The Department of Health is considering “arrangements” that will allow councils to take over the management of public health functions before the legal transition of responsibility in 2013.

But no NHS public health staff should transfer to local authorities prior to the statutory transfer of responsibility and “complete clarity” over their future functions will not be available before October, according to latest documents.

The DH last week published a short document and checklist to support NHS organisations and councils as they transfer to the new public health system.

It said primary care trusts would be expected to initiate planning to the new public health system over the next 12 months, but with local authorities taking an “increasingly active and leading role” as 2012-13 progresses.

The guidance said the DH expected many local areas to want to agree arrangements for local authorities to manage public health functions during the transition year, though PCTs would still remain legally responsible for public health until their abolition.

“Arrangements to enable such changes are currently being considered at a national level,” it said, adding that strategic health authority clusters should support areas that wished to “make early progress with transformation and mitigate risk during transition”.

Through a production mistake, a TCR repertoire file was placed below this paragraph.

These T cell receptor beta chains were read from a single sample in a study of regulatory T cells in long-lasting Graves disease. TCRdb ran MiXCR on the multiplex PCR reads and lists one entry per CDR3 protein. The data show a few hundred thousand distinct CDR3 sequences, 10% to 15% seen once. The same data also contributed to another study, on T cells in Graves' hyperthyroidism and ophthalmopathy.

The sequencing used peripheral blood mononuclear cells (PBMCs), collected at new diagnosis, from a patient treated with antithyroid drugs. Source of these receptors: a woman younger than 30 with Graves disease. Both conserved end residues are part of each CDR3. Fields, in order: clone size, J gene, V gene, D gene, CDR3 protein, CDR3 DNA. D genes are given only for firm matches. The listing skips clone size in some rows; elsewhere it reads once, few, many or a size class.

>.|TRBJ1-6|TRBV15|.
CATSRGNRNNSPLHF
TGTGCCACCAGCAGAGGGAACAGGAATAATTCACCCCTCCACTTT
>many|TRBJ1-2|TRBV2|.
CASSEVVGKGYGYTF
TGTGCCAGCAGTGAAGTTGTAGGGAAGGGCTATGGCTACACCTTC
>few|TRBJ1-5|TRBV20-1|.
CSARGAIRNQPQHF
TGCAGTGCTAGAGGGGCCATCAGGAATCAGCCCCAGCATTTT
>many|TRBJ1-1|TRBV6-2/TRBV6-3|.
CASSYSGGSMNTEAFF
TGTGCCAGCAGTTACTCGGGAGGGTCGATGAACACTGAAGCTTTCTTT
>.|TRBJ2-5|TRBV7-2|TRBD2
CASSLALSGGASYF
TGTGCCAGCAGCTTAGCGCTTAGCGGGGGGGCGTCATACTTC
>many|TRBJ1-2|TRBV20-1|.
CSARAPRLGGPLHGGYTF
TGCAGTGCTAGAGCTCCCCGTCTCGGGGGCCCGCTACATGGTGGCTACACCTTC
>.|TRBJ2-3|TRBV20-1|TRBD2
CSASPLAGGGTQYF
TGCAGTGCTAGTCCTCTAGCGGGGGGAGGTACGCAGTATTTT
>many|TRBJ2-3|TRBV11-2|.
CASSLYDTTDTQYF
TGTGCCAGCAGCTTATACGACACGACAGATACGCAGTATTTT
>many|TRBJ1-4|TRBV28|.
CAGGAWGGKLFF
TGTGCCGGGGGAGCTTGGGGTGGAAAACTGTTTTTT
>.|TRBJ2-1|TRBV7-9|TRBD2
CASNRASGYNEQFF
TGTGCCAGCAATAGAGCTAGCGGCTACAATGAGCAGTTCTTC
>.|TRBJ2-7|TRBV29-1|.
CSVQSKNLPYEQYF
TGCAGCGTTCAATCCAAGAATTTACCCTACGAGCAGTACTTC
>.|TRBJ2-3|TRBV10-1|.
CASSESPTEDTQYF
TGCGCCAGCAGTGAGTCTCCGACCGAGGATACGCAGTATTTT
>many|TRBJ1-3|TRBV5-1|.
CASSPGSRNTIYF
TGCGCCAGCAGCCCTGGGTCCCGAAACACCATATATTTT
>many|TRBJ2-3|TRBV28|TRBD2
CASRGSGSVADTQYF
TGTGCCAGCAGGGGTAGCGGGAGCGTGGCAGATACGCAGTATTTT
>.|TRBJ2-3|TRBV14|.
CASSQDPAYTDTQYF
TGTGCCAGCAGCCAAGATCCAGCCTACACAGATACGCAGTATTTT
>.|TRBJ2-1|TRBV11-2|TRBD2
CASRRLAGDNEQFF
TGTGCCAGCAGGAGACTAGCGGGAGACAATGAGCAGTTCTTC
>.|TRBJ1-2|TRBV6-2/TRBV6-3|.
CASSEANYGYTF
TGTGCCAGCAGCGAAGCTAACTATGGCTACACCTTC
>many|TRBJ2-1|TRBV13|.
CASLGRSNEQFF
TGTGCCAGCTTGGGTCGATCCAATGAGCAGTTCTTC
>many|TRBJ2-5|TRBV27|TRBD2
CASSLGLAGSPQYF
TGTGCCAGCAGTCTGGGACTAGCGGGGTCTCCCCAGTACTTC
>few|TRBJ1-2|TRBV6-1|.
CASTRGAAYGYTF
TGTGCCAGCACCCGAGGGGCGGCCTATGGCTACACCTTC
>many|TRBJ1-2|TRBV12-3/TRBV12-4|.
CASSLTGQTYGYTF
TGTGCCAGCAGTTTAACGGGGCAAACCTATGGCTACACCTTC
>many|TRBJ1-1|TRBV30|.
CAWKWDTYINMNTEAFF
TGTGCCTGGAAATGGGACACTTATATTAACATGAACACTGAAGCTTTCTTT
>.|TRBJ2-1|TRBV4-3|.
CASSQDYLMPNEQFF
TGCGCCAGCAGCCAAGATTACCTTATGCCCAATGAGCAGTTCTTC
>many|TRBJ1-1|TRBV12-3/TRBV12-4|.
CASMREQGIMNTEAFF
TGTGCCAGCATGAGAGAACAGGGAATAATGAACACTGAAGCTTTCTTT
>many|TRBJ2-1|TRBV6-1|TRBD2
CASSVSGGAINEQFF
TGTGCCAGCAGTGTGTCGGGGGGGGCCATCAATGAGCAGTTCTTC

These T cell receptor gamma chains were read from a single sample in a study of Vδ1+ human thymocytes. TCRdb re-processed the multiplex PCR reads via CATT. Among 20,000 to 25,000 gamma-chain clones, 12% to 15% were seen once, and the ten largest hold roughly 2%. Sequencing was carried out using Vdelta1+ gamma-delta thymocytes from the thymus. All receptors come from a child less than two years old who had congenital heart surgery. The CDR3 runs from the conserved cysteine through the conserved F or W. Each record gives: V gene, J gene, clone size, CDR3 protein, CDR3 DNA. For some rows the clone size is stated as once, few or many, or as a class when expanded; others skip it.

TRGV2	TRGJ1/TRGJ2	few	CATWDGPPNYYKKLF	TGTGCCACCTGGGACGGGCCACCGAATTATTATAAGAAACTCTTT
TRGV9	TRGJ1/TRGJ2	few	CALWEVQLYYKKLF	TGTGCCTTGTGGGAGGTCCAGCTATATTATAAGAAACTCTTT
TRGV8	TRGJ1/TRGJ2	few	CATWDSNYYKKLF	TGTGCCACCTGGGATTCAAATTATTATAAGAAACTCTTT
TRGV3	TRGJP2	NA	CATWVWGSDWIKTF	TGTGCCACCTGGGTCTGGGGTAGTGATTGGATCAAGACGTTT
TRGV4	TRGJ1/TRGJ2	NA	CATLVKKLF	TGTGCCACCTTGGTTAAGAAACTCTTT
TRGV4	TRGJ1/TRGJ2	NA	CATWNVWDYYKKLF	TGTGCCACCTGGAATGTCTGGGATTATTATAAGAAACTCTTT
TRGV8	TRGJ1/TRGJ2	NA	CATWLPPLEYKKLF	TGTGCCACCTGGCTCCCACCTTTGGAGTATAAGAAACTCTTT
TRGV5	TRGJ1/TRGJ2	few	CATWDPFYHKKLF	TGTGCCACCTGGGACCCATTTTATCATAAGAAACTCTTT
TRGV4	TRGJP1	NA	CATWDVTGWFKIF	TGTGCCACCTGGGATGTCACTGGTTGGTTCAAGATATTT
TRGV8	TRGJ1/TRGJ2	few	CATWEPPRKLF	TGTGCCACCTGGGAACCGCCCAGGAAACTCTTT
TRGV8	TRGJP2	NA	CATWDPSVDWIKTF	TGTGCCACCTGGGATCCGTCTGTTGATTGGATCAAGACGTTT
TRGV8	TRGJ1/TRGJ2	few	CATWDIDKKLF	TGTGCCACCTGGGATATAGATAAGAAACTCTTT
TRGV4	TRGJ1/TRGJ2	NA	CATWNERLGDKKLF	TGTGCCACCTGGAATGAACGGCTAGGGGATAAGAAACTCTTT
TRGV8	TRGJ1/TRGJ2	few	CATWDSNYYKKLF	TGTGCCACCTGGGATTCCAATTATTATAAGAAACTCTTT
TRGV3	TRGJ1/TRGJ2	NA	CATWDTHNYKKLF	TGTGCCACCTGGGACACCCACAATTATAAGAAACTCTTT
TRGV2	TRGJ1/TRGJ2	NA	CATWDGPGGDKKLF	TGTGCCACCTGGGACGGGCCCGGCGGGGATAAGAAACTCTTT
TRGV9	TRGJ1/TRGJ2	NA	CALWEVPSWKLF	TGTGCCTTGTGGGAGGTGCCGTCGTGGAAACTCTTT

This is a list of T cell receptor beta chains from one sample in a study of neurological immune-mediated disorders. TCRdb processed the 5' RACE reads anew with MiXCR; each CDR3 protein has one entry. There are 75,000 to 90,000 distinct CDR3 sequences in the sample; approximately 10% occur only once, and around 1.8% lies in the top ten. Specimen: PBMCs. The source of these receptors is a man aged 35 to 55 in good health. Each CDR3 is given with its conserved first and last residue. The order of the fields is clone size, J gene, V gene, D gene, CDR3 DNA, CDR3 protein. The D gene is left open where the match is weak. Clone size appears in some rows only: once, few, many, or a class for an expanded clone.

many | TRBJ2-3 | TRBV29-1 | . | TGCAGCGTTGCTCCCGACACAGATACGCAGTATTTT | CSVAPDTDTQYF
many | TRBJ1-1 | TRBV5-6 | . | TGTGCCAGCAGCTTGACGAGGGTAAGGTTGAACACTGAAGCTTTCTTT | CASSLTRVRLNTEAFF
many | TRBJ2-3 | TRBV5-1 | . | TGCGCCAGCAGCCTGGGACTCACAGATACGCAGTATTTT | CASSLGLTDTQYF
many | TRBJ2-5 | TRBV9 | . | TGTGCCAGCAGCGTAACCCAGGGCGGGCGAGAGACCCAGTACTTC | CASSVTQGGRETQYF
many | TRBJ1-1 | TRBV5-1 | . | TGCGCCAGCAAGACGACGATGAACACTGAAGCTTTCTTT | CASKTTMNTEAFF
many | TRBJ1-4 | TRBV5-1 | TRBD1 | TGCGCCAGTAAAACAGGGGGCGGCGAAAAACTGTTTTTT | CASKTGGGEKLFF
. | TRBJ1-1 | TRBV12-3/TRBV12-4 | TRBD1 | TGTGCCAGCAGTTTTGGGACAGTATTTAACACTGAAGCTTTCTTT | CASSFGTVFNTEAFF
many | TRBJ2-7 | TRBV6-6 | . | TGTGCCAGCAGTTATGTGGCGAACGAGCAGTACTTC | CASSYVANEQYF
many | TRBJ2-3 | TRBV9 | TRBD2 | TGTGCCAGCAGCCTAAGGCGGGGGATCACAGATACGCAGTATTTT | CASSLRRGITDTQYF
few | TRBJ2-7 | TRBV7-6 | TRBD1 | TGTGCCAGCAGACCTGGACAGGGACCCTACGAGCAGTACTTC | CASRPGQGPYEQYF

As previously stated in the NHS operating framework, all PCT clusters should have an approved integrated plan, including public health transition, by the end of March. SHA clusters are required to submit early drafts of these plans to the DH by 27 January and a second final format on 5 April.   

A separate document has also been published by the Local Government Association, in consultation with the DH, on how council human resources departments should prepare for the transfer of the public health workforce. Similar guidance for NHS organisations will be sent to PCTs “shortly”.

The LGA guidance notes that the complete picture of functional transfers will not be available before the end of May 2012, and staff affected by the proposed changes “will not have complete clarity of where their functions will move to, or how they will/will not move with them before October 2012”.

However, despite this admission, it said local arrangements should be agreed to help those staff likely to transfer to “engage more closely” with councils. Any such initiatives require the consent of the person involved.

“No staff should transfer employment in advance of the due date of 1 April 2013, which is the date the statutory responsibilities transfer,” it stated.

The document confirmed that transfers between NHS organisations and councils will be “guided by the requirements” of Transfer of Undertakings (Protection of Employment) regulations, though it also told employers to take legal advice for each potential transfer on the “nature and scope” of applying TUPE.  

The guidance added that it strongly recommended that PCTs and councils set up joint working groups with unions to manage the staff transfer process.